Also, Reef complained Asset’s bill of sale agreement and other documents were unreliable because they were heavily redacted, incomplete and failed to establish ownership.
The Court of Appeals found Asset Acceptance “essentially shrugs off Reef’s argument and notes that Reef does not cite a case supporting his argument.” In response, the panel pointed to Marich v. Kragulac, 415 N.E.2d 91, 100 (Ind. Ct. App. 1981), disapproved of on other grounds by Presbytery of Ohio Valley, Inc., OPC, Inc., 973 N.E.2d 1099 (Ind. 2012). There, the Court of Appeals held a document used to support a motion for summary judgment must be exhibited in full and affidavits as to its substance, effect or interpretation are not sufficient.
Concluding Asset Acceptance did not lay an adequate foundation for its documents, the Court of Appeals ruled summary judgment was inappropriate, and it reversed the trial court.
Civil Tort – Indiana Wrongful Death Statute/Attorney Fees
Hoker Trucking, LLC and Linda L. Phillips v. Pamela K. Robbins, as Administratrix of the Estate of Mike Douglas Robbins Deceased
Attorney fees awarded in a wrongful death suit have been overturned by the Indiana Court of Appeals weeks after the Indiana Supreme Court weighed in on the state statute’s language.
The Court of Appeals reversed the award of attorney fees.
Wayne Superior Court awarded Pamela Robbins $2.4 million in attorney fees and $622,028.11 in prejudgment interest. A jury awarded Robbins $6 million after her husband, Mike, was killed in a tractor-trailer accident.
However, in overturning the recovery of attorney fees, the Court of Appeals pointed to the case of first impression decided by the Indiana Supreme Court, SCI Propane, LLC, et al. v. Frederick, ---N.E.3d ---- (Ind. Aug. 27, 2015). The Supreme Court found the wrongful death statute allows for attorney fees in the child wrongful death provision (Indiana Code 34-23-2-1) but not in the adult wrongful death section (I.C. 34-23-1-2).
Still, the Court of Appeals noted its decision in McCabe v. Commissioner, Indiana Department of Insurance, 949 N.E.2d 816, 819-21 (Ind. 2011) which held the phrase in the adult wrongful death provision - “may include but are not limited to” – does allow for the recovery of attorney fees.
“Even though similar language – ‘may include but are not limited to’ – is included in the first category of the (General Wrongful Death Statute), our supreme court reached the opposite conclusion in SCI Propane based on the distinct application and remedies afforded to the first category of decedents under the GWDS, i.e. those survived by a spouse and/or dependents,” Judge Patricia Riley wrote. “…Accordingly, where, as here, Robbins as the surviving widow, pursues the recovery of attorneys’ fees as compensatory damages under the first category of the GWDS, she is not entitled to an award thereof.”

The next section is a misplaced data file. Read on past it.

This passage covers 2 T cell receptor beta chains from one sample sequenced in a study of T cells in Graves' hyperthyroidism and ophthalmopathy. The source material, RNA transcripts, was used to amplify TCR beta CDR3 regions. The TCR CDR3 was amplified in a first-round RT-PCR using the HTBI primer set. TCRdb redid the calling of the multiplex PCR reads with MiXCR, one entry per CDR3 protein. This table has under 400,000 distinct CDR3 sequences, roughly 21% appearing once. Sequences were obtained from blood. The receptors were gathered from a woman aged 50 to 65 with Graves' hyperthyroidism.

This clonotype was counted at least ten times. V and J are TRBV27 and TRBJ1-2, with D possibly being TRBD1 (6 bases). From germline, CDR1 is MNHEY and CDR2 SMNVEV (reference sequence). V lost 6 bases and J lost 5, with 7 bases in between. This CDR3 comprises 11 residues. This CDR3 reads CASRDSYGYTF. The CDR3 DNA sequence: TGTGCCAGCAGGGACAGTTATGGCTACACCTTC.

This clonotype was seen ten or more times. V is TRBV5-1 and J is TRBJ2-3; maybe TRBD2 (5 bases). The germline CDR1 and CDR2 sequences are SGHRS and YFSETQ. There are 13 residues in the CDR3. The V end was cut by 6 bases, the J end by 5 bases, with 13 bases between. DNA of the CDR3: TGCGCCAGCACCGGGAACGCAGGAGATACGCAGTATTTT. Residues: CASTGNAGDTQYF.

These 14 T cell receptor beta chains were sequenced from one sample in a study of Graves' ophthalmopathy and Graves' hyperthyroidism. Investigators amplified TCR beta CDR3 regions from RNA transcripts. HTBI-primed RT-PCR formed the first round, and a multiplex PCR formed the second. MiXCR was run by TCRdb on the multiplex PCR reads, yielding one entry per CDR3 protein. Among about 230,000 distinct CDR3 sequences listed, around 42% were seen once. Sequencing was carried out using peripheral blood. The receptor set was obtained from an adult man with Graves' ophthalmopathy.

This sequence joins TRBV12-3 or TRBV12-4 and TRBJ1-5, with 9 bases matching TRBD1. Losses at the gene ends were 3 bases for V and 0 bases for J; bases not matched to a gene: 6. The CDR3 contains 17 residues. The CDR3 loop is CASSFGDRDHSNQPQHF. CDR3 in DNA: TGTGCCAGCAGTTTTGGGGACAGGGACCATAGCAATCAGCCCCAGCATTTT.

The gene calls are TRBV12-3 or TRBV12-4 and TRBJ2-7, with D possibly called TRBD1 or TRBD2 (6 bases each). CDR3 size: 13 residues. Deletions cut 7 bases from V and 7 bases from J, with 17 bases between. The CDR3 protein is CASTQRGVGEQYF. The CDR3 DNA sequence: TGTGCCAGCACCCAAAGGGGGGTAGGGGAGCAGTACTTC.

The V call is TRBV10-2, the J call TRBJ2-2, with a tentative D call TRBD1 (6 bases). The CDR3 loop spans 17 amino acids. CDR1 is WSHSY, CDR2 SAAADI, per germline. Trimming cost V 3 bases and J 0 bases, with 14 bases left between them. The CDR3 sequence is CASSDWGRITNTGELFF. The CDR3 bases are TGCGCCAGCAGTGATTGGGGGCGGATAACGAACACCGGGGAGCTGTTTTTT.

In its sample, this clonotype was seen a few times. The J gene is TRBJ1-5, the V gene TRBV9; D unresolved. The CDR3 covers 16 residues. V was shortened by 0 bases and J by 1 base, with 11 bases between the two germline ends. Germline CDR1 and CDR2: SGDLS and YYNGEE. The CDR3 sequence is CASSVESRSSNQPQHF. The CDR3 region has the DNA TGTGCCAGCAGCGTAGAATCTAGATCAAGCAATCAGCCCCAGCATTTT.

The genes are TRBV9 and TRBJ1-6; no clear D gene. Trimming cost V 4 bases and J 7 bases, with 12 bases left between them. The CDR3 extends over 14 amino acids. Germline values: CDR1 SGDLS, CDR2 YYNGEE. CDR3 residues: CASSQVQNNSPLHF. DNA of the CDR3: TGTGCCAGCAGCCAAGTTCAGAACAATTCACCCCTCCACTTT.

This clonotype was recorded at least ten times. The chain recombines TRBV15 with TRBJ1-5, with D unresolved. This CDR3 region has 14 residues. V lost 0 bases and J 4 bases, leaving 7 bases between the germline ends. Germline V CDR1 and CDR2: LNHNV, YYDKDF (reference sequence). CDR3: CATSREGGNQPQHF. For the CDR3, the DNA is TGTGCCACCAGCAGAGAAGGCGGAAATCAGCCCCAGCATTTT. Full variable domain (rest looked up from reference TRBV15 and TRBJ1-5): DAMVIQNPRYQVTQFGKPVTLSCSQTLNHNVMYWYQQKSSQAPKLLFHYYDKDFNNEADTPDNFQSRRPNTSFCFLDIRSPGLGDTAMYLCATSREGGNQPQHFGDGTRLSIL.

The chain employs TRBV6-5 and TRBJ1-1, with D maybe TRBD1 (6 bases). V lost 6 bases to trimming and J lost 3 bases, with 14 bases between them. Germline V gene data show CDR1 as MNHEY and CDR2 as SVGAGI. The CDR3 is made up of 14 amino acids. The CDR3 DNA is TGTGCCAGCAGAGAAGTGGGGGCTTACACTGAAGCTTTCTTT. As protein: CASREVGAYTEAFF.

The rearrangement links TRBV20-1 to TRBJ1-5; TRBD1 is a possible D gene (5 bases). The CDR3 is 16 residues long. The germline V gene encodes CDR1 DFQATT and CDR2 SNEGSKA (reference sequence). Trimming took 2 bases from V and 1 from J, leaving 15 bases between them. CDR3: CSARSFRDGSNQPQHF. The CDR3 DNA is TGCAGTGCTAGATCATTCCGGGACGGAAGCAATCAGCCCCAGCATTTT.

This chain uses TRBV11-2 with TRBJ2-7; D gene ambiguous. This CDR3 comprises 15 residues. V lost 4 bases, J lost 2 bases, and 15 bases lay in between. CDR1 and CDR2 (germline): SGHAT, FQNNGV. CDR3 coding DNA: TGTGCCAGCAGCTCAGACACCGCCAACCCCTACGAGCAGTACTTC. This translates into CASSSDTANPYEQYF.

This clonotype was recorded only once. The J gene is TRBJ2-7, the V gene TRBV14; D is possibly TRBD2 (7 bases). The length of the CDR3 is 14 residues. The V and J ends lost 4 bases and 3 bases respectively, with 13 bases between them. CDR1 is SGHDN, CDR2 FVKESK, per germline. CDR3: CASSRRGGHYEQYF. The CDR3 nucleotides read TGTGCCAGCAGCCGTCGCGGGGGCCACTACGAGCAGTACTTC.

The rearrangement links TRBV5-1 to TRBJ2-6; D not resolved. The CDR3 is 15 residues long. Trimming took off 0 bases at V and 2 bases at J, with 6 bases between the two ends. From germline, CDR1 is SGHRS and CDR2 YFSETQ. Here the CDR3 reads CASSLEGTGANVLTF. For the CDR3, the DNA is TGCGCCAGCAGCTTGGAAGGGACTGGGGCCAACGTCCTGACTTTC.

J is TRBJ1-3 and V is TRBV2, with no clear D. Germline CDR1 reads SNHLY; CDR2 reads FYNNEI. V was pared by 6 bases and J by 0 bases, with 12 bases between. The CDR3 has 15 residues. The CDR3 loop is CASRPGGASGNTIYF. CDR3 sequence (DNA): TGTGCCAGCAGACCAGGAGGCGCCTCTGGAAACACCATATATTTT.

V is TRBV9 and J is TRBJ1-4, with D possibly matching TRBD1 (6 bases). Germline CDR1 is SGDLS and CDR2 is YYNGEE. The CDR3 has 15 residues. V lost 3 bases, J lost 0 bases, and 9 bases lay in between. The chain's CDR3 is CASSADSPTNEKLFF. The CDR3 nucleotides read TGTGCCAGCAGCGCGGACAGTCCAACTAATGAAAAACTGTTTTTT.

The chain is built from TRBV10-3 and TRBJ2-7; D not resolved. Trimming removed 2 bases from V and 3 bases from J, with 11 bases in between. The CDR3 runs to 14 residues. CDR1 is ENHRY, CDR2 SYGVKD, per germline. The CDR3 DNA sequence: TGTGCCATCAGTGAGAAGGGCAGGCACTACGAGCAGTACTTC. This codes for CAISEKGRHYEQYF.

Criminal – Sexual Abuse/Social Media Evidence
Charles R. Strunk v. State of Indiana
Evidence including a Facebook message sent to a 15-year-old girl was properly admitted in the trial of a man convicted of sexually abusing her at knifepoint, the Indiana Court of Appeals ruled.
The court affirmed Class A and Class B felony counts of sexual misconduct with a minor. A jury in Lawrence County convicted Strunk and sentenced him to 54 years in prison after hearing evidence that included a Facebook message Strunk sent his victim, whose family was friends with him.
Prior to sending the message, Strunk appeared at J.B.’s home after she said she wanted him to take her mushroom hunting sometime. He led her to nearby woods where he brandished a knife and forced her to strip. He drew symbols on her body with a Sharpie before forcing her to engage in oral sex, according to the record. At some point, J.B.’s sister called for her, and she told Strunk she had to check on her. On the way back, Strunk had a seizure.
A few hours later, Strunk sent a Facebook message reading, “im sorry about what happened. But if yoi possibly can we need to finish the ritual. Untill we do i must suffer the aftermath of it all. That is what caused the seizures. And it will only get worse from there. So please save me from this suffering. Please I beg of you.”
The victim then reported she had been molested, after which Strunk was charged and convicted. On appeal, Strunk challenged admission of the Facebook post and trial court rulings that limited his cross-examination of J.B. and the court’s refusal to admit the entire recording of Strunk’s conversation with a deputy.
Strunk argued the evidence would have included allegations that the victim smoked marijuana after she was examined by a sexual assault nurse examiner and that Strunk alleged the victim was upset because he threw out her marijuana.
“The trial court did not abuse its discretion when it limited Strunk’s cross-examination of J.B., admitted Strunk’s Facebook message to J.B., or admitted only an excerpt of Strunk’s statement to the police,” Judge Melissa May wrote for the panel. “We accordingly affirm.”
Strunk waived the argument over his entire statement not being admitted, but even if he hadn’t, the trial court’s ruling would be valid because Strunk did not argue that there was a misleading impression created by admitting just an excerpt of his statement, the court held. Likewise, the court properly limited his cross-examination.
“There is no evidence J.B.’s smoking of a single marijuana cigarette six to seven hours after the molestation impaired her perception, ability to remember, or ability to testify about the molestation,” May wrote.
The Facebook message was properly admitted under the authentication standard in Indiana Rule of Evidence 901: “To satisfy the requirement of authenticating or identifying an item of evidence, the proponent must produce evidence sufficient to support a finding that the item is what the proponent claims it is.”•